Table of Contents
“Effective marking is an essential part of the education process. At its heart, it is an interaction between teacher and pupil: a way of acknowledging pupils’ work, checking the outcomes and making decisions about what teachers and pupils need to do next, with the primary aim of driving pupil progress. This can often be achieved without extensive
written dialogue or comments.”
OR even better
“Marking should serve a single purpose – to advance pupil progress and outcomes.“
Both quotes are from Eliminating unnecessary workload around marking by the Independent Teacher Workload Review Group – March 2016 (emphasis added).
So when marking is ineffective, it is pointless and even worse demoralising for teachers.
There have been many fads when it comes to teacher feedback. What should be borne in mind when giving feedback to students?
Who is marking for?
The SLT, the child, Ofsted or is it a safety net for teachers? The only correct answer is the child. If the feedback doesn’t help the learning then it is a waste of time.
If all your students’ books are up to date with detailed feedback, does this make you a good teacher?
Never confuse quantity of feedback with the quality.
The quality of the feedback, however given, will be seen in how a pupil is able to tackle subsequent work. Does there need to be a record of the feedback or does the progress students are making in the subject indicate the quality of feedback?
Sampling/Five-minute flick learning review
Check through a sample of books to assess how students across a range of abilities performed. If they have produced a piece of writing, try and spot common flaws and misconceptions. Discuss any issues and work through them at the beginning of the next as a class.
Triple Impact Marking (TIM)/Deep Marking
Triple Impact Marking (TIM) or Deep Marking are generic terms used to describe a process where teachers provide written feedback to pupils and pupils are expected to respond in writing. The teacher then reviews.
TIM became omnipresent in schools following Ofsted praising the approach in a school report. Parents liked it, SLT liked it.
However, the workload it introduced and forced on teachers was significant. Indeed, if teachers are spending more time on marking a piece of work that a student in producing that work then something is wrong.
Unions now advise members to refuse to comply with any feedback and assessment policy which generates excessive workload and this includes TIM.
Live Marking/Blended Learning
Live marking can be great as it helps correct the student as they are doing the work and implement that feedback straight away.
An example of live marking may be to call up students one-by-one to your desk. Review their work and give feedback. If you are required by your school to demonstrate evidence of feedback, a “VF” mark could be used.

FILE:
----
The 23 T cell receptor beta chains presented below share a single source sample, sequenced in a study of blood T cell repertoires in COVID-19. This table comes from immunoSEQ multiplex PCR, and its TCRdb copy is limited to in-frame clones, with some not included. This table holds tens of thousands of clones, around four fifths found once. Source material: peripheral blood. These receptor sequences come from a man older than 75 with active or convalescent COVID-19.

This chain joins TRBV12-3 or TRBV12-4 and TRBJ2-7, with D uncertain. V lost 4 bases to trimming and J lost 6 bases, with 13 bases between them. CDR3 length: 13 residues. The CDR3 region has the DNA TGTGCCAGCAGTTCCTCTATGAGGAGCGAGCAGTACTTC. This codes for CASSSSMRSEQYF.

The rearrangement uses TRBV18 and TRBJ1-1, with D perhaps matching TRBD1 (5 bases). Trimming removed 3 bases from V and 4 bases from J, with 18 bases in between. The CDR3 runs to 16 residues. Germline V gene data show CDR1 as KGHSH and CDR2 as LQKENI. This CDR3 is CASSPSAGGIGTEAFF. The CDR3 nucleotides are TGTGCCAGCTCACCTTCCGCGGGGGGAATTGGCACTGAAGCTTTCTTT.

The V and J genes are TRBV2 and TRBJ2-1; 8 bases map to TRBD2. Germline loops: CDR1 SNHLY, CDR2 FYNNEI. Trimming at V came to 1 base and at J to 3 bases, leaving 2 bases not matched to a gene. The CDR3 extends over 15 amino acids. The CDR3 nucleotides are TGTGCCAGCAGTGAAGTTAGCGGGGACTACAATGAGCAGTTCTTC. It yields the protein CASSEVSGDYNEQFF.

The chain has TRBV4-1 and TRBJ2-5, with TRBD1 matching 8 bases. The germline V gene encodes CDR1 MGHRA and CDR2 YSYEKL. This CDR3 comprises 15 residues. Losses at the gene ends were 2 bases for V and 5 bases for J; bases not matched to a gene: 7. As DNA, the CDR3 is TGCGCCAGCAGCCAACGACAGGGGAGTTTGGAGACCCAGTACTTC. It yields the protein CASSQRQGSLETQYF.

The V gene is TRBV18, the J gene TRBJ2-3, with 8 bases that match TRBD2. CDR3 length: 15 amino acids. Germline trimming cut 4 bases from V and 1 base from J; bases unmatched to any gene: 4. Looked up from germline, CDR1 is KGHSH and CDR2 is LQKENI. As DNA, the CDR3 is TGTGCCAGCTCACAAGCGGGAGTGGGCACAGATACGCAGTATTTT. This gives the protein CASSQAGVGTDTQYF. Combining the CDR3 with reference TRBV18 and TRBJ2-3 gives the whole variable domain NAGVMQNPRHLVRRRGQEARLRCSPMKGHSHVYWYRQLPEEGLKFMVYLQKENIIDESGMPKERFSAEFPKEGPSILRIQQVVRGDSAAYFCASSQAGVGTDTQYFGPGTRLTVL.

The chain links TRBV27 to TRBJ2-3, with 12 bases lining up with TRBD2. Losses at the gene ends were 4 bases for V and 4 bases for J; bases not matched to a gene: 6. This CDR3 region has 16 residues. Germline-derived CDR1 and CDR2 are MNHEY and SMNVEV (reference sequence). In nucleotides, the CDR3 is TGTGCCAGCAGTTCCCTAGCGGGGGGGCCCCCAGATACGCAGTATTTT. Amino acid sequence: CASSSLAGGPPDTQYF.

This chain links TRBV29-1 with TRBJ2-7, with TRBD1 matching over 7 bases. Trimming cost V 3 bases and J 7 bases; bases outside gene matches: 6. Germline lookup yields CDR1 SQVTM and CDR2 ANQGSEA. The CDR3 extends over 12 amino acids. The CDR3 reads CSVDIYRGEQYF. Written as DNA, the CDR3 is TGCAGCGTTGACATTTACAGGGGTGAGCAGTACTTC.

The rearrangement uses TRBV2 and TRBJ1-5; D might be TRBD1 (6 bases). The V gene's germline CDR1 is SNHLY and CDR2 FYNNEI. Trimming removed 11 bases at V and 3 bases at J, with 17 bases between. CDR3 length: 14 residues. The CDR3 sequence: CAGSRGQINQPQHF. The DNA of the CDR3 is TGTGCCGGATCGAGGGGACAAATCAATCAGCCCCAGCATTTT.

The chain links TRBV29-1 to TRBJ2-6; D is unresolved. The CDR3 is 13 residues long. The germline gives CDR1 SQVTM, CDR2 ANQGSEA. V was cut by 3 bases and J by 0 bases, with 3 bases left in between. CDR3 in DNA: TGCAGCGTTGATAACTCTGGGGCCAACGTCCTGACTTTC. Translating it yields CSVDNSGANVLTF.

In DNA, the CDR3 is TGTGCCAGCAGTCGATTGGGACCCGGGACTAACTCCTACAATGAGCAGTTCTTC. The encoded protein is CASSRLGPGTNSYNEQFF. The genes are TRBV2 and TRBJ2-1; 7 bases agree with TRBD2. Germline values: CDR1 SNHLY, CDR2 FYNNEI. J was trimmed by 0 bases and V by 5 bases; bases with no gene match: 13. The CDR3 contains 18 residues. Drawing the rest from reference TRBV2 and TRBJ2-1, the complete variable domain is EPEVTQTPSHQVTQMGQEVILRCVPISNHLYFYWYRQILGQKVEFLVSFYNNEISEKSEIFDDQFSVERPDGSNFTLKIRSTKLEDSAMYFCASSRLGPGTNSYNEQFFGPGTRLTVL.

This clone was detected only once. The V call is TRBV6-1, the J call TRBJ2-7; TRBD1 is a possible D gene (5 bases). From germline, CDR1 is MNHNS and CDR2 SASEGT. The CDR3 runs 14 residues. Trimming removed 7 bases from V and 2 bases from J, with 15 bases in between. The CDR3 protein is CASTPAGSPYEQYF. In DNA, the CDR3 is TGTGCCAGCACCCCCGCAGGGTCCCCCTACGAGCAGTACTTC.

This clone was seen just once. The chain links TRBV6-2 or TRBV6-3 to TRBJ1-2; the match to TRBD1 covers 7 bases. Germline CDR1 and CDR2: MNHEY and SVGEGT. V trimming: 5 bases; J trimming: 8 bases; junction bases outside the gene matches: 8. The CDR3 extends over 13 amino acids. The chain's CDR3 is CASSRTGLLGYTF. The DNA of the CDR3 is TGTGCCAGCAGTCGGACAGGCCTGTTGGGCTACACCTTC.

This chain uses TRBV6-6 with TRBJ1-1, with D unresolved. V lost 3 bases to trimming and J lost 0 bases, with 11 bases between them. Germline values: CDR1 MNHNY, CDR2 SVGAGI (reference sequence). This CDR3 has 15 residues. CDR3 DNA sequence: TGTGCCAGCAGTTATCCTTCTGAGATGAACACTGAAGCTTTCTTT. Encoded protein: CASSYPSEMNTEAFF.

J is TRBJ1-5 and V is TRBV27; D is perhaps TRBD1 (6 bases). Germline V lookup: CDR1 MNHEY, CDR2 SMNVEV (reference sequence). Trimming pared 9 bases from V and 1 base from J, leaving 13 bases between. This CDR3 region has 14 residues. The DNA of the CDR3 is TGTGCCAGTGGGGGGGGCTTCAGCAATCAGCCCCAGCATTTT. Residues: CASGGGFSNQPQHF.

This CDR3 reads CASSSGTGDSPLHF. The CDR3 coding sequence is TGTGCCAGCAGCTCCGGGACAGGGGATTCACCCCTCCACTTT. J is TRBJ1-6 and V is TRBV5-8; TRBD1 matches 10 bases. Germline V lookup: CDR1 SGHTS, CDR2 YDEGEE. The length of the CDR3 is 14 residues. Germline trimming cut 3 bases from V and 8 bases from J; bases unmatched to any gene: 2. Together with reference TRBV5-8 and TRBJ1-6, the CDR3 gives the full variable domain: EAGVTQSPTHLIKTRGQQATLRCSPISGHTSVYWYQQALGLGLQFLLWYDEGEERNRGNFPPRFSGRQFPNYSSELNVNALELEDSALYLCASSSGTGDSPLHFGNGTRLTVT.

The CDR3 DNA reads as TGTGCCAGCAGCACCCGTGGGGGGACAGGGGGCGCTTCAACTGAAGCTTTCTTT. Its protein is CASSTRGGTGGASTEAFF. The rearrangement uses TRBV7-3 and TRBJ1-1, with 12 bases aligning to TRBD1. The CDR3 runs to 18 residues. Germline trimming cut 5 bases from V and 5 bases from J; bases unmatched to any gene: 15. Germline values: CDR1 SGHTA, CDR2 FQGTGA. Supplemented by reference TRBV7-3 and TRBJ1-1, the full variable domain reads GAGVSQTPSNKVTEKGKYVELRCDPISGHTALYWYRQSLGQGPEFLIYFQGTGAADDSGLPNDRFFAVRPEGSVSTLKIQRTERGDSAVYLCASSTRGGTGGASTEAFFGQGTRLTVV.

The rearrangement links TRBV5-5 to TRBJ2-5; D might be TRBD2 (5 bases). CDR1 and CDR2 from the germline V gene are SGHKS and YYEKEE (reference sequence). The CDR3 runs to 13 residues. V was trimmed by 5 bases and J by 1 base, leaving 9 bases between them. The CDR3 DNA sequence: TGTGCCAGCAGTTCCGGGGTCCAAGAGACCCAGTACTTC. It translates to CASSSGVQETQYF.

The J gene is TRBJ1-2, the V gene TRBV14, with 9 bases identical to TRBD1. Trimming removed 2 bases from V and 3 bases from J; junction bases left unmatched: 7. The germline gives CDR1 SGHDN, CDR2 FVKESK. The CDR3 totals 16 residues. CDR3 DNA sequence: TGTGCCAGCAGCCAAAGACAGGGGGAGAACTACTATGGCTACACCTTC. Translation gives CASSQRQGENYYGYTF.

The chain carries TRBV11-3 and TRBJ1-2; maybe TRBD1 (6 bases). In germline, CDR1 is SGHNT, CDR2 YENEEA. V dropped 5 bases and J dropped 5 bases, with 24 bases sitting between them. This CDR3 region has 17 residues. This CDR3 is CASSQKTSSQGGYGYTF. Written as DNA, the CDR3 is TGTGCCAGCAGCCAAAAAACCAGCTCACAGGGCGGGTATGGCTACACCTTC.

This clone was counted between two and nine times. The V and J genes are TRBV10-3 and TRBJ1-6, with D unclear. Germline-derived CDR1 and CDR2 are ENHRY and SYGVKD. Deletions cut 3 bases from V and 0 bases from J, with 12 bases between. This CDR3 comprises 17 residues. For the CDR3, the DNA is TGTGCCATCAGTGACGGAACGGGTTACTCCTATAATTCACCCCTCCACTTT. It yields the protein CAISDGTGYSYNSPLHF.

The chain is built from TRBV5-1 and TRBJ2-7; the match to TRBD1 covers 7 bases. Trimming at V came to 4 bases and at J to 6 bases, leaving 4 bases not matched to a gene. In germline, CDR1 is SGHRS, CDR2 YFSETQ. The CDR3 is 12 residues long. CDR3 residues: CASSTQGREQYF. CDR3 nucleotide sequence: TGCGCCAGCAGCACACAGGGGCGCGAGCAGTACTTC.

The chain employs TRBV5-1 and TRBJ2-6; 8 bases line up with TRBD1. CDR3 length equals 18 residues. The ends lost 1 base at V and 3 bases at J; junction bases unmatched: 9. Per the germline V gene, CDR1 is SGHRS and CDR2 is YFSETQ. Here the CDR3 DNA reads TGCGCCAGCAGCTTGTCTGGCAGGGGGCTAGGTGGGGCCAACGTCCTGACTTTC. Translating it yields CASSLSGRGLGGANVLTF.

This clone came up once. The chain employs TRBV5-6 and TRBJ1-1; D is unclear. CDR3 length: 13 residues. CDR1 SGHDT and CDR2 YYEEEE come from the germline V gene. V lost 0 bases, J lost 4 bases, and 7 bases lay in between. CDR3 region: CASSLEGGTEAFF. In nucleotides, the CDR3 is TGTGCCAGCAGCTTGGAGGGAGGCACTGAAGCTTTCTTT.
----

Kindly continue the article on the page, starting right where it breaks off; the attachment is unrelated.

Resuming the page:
Of course, live feedback is provided by great resources such as Emile.
There has been a growing movement to remove grades from feedback.
If a student receives a graded piece of work, all they seemingly focus on is the grade – “Great I got a B.” Almost ignoring any feedback designed to improve their work.
While if a student receives feedback without a grade, they do take some notice of the feedback – “I need to note if evidence is from a primary or secondary source”.
In the Workload Challenge responses, a key driver of particular marking practices was seen to be Ofsted. In response, in the Spring of 2015, Ofsted set out that it does not expect to see any specific frequency, type or volume of marking. This clarification is now contained within the School Inspection Handbook:
“Ofsted does not expect to see a particular frequency or quantity of work in pupils’ books or folders. Ofsted recognises that the amount of work in books and folders will depend on the subject being studied and the age and ability of the pupils.
Ofsted recognises that marking and feedback to pupils, both written and oral, are important aspects of assessment. However, Ofsted does not expect to see any specific frequency, type or volume of marking and feedback; these are for the school to decide through its assessment policy. Marking and feedback should be consistent with that policy, which may cater for different subjects and different age groups of pupils in different ways, in order to be effective and efficient in promoting learning.
While inspectors will consider how written and oral feedback is used to promote learning, Ofsted does not expect to see any written record of oral feedback provided to pupils by teachers.
If it is necessary for inspectors to identify marking as an area for improvement for a school, they will pay careful attention to the way recommendations are written to ensure that these do not drive unnecessary workload for teachers.